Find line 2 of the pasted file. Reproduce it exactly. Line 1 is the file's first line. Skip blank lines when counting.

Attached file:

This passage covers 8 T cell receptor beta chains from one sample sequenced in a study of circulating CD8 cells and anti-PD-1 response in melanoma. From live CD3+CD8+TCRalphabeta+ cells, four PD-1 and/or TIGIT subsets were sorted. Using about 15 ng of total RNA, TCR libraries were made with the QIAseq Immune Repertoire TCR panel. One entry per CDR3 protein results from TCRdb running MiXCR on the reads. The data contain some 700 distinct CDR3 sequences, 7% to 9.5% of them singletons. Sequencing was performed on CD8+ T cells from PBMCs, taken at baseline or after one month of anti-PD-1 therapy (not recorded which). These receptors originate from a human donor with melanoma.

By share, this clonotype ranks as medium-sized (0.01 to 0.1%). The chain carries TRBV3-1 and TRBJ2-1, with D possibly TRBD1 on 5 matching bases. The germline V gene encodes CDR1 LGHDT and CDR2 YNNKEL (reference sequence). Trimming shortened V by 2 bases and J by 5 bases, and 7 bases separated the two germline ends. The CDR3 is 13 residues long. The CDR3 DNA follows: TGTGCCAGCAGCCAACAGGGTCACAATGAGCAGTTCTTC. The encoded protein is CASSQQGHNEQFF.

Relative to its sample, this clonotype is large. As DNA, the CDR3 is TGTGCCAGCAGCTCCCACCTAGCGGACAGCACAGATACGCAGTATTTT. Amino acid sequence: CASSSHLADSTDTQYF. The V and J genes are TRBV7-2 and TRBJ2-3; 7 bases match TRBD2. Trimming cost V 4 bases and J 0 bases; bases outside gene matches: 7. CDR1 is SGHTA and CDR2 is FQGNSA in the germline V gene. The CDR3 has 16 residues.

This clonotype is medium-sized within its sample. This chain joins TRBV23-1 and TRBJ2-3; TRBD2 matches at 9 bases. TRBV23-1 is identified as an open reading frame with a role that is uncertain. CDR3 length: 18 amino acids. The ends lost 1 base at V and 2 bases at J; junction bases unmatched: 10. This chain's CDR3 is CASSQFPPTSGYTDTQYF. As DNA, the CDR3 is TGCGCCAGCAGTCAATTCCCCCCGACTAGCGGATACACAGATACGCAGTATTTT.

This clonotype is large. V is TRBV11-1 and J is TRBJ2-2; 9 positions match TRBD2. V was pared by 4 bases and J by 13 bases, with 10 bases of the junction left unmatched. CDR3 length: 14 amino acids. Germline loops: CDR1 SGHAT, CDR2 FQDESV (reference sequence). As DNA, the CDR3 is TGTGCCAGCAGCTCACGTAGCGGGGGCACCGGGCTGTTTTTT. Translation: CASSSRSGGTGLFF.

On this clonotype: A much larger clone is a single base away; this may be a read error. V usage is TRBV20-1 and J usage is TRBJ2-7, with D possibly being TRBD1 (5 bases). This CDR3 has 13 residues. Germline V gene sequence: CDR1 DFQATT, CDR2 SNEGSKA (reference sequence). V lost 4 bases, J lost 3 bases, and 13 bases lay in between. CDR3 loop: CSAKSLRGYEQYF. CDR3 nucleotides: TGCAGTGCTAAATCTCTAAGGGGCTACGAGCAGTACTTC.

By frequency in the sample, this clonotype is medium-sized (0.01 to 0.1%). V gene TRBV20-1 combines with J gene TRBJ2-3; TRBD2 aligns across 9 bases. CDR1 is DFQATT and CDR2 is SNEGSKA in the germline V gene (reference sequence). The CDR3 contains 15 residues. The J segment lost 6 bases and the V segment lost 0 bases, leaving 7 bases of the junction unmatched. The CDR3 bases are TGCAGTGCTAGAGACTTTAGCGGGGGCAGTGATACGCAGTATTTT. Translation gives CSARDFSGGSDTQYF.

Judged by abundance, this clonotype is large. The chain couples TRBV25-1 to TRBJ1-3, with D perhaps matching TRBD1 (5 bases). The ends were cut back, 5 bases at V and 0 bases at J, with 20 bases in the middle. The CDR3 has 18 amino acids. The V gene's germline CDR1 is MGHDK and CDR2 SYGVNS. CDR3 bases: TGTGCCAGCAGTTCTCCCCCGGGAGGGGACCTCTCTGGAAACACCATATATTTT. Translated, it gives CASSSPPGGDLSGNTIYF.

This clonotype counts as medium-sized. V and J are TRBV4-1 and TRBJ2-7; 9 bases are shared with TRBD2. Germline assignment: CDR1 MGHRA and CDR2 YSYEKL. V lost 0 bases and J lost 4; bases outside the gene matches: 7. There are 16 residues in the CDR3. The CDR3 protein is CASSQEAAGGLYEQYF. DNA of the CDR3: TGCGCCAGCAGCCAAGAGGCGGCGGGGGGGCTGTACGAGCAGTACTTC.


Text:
By share, this clonotype ranks as medium-sized (0.01 to 0.1%). The chain carries TRBV3-1 and TRBJ2-1, with D possibly TRBD1 on 5 matching bases. The germline V gene encodes CDR1 LGHDT and CDR2 YNNKEL (reference sequence). Trimming shortened V by 2 bases and J by 5 bases, and 7 bases separated the two germline ends. The CDR3 is 13 residues long. The CDR3 DNA follows: TGTGCCAGCAGCCAACAGGGTCACAATGAGCAGTTCTTC. The encoded protein is CASSQQGHNEQFF.